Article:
did you know that there is a connection to how much chaos you can manage, in your workplace for example, and your intelligence?



posted on Mar, 28 2022 @ 04:30 PM
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a reply to: Terpene
I know you were not arguing with me, or anyone else.

I just piggybacked on your post to say that their is more than one flavor of spirituality and not all of them have a god figure.



posted on Mar, 28 2022 @ 06:30 PM
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originally posted by: Joecroft


Pascal’s wager is really a Totalitarian coercive argument…along the lines of…you may as well take the chance to just believe and avoid potentially being destroyed in Hell etc…


I apply it more generically to theism or atheism. Atheists doesn't look for a higher power, whereas theists do. If there is a higher power then the theist is at an advantage, whereas if there is no higher power then nothing matters anyway because we all return to eternal nothingness without a trace. If there's no higher Intelligence then nothing can guide us into a persisting form of consciousness... because if we're the highest consciousness we know of at the moment, and there is no Deity, then we're screwed because we don't know how to perpetuate our own consciousness after death



originally posted by: Joecroft
a reply to: cooperton

Plato believed in the immortality of the soul…which doesn’t exactly jive with Christian theology


Eternal life is one of the core promises of Christianity.. that means an immortal soul.



…Plato also proposed that all Souls were eternal and literally preexisted before being born…which again…goes against standard Christian theology…


No it doesnt...

"I knew you before I formed you in the womb" Jeremiah 1:5

“And ye also shall bear witness, because ye have been with me from the beginning.” John 15:27




But if you look deeper into things though, you’ll find that many of Plato’s ideas actually influenced some aspects of Christian thinking…many scholars have been pointing this out for years!…


The early Christians mention the wisdom of the Greeks... Paul was a key factor in spreading the news to them about Christ. Greece became a key point of conversion likely because they had much of the Theological knowledge (via Plato etc) to understand what Paul was saying.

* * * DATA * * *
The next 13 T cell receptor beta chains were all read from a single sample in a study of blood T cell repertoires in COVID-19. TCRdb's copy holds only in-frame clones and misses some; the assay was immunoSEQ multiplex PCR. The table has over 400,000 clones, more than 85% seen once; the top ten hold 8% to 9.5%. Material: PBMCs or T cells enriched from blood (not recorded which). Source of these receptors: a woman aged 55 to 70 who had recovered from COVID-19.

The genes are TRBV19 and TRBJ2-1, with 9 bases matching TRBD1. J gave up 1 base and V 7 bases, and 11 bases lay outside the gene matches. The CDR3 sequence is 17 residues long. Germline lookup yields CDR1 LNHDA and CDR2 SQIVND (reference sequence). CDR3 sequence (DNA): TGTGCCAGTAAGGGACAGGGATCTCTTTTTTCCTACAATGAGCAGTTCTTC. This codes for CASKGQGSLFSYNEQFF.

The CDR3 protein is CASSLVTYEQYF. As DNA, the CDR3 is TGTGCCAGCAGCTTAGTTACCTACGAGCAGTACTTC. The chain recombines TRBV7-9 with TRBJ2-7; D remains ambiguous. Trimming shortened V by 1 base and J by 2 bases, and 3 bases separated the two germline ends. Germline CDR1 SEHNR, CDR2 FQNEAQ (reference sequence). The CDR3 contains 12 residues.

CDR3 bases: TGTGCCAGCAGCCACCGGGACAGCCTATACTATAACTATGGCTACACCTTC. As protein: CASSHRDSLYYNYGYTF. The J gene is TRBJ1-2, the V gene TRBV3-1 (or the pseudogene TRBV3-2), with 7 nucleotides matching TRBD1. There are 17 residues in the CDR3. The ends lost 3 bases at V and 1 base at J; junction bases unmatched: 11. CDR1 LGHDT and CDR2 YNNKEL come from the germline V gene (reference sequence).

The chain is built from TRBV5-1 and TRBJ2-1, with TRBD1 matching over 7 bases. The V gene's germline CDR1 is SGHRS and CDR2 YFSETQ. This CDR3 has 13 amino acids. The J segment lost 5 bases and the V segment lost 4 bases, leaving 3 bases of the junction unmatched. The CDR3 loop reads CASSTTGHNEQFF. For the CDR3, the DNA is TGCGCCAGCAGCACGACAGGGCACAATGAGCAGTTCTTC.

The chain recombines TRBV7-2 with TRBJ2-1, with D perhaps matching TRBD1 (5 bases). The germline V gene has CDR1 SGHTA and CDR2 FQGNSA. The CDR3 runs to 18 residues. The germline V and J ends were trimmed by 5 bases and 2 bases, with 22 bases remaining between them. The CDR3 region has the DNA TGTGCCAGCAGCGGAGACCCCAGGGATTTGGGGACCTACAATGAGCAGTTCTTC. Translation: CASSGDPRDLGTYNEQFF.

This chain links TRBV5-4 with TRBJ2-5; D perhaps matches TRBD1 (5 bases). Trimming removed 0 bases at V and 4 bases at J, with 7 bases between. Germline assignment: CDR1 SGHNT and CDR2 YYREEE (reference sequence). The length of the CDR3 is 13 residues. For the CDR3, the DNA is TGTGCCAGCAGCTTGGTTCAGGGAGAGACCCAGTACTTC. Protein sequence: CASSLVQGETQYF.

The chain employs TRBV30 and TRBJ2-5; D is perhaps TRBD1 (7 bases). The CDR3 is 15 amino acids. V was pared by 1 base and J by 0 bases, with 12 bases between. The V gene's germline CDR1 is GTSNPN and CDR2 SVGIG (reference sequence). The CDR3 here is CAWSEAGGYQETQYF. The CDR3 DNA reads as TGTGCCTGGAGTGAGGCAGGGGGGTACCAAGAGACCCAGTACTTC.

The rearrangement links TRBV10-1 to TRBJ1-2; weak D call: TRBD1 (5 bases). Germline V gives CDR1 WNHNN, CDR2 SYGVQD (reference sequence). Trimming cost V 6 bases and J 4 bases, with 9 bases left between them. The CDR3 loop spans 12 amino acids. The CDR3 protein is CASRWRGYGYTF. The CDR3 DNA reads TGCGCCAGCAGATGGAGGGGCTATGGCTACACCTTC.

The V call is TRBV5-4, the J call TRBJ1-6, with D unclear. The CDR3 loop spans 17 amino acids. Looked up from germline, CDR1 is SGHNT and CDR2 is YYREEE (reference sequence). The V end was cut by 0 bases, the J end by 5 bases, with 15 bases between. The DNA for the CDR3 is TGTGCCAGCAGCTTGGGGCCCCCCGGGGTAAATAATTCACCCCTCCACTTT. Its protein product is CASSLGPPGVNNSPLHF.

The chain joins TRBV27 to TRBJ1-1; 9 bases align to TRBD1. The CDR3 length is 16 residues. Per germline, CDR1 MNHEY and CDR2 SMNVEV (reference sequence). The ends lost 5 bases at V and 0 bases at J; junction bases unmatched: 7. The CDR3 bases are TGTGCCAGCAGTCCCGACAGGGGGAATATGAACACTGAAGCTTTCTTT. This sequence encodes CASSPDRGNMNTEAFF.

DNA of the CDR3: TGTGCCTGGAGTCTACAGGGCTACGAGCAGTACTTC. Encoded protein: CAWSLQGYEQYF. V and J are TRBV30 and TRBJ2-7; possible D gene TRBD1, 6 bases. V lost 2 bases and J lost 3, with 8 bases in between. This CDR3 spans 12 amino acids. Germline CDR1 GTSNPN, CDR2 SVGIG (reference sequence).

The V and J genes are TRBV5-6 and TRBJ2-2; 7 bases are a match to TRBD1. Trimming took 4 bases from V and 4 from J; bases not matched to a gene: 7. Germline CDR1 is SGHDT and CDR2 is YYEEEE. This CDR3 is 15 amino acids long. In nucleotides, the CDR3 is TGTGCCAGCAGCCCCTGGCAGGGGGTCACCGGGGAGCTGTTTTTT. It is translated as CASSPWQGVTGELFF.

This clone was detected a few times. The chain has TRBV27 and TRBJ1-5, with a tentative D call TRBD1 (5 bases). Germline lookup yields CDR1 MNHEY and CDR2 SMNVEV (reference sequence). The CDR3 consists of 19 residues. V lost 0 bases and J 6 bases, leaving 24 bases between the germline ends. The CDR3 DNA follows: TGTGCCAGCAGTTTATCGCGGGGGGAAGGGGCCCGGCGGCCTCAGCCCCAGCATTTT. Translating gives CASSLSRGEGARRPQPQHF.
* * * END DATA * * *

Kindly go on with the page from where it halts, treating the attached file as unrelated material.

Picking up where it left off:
But seriously, why would Plato be pointing towards Christ and Christianity as a whole…when he believed in the preexistence of Souls…because according to Christianity, only Jesus had preexistence…


Now that I showed you that Christians believe in an eternal soul, do you rescind this objection?
edit on 28-3-2022 by cooperton because: (no reason given)

edit on 28-3-2022 by cooperton because: (no reason given)



posted on Mar, 28 2022 @ 07:01 PM
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originally posted by: cooperton
"I knew you before I formed you in the womb" Jeremiah 1:5

This is supposedly what god told one person, Jeremiah. Not sure it applies to everyone.

If we go with the idea that God knows everyone that will be created, he can say he knew them or of them but that doesn't mean they existed before they were conceived.


“And ye also shall bear witness, because ye have been with me from the beginning.” John 15:27

This is Jesus talking to his disciples and from the beginning in this context could just mean the beginning of his ministry.

You post made me think of the "well of souls" but it seems to some it is the place where souls go to await judgment and to others it is where souls come from.

Got anything more concrete?


edit on 28-3-2022 by daskakik because: (no reason given)



posted on Mar, 28 2022 @ 07:20 PM
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a reply to: cooperton



Originally posted by Joecroft
Pascal’s wager is really a Totalitarian coercive argument…along the lines of…you may as well take the chance to just believe and avoid potentially being destroyed in Hell etc…




Originally posted by cooperton
I apply it more generically to theism or atheism.


“Pascals Wager” is a argument into accepting the Christian faith…so why would you be using it generically to theism or atheism…? And better yet, how would anyone know in advance you were using it that way!



Originally posted by cooperton
Atheists doesn't look for a higher power, whereas theists do. If there is a higher power then the theist is at an advantage, whereas if there is no higher power then nothing matters anyway because we all return to eternal nothingness without a trace.


But “Pascals Wager” isn’t about finding out whether there is a Creator/God or not…it’s about accepting Christianity and the God of the Bible through a persuasive argument…



Originally posted by Joecroft
Plato believed in the immortality of the soul…which doesn’t exactly jive with Christian theology




Originally posted by cooperton
Eternal life is one of the core promises of Christianity.. that means an immortal soul.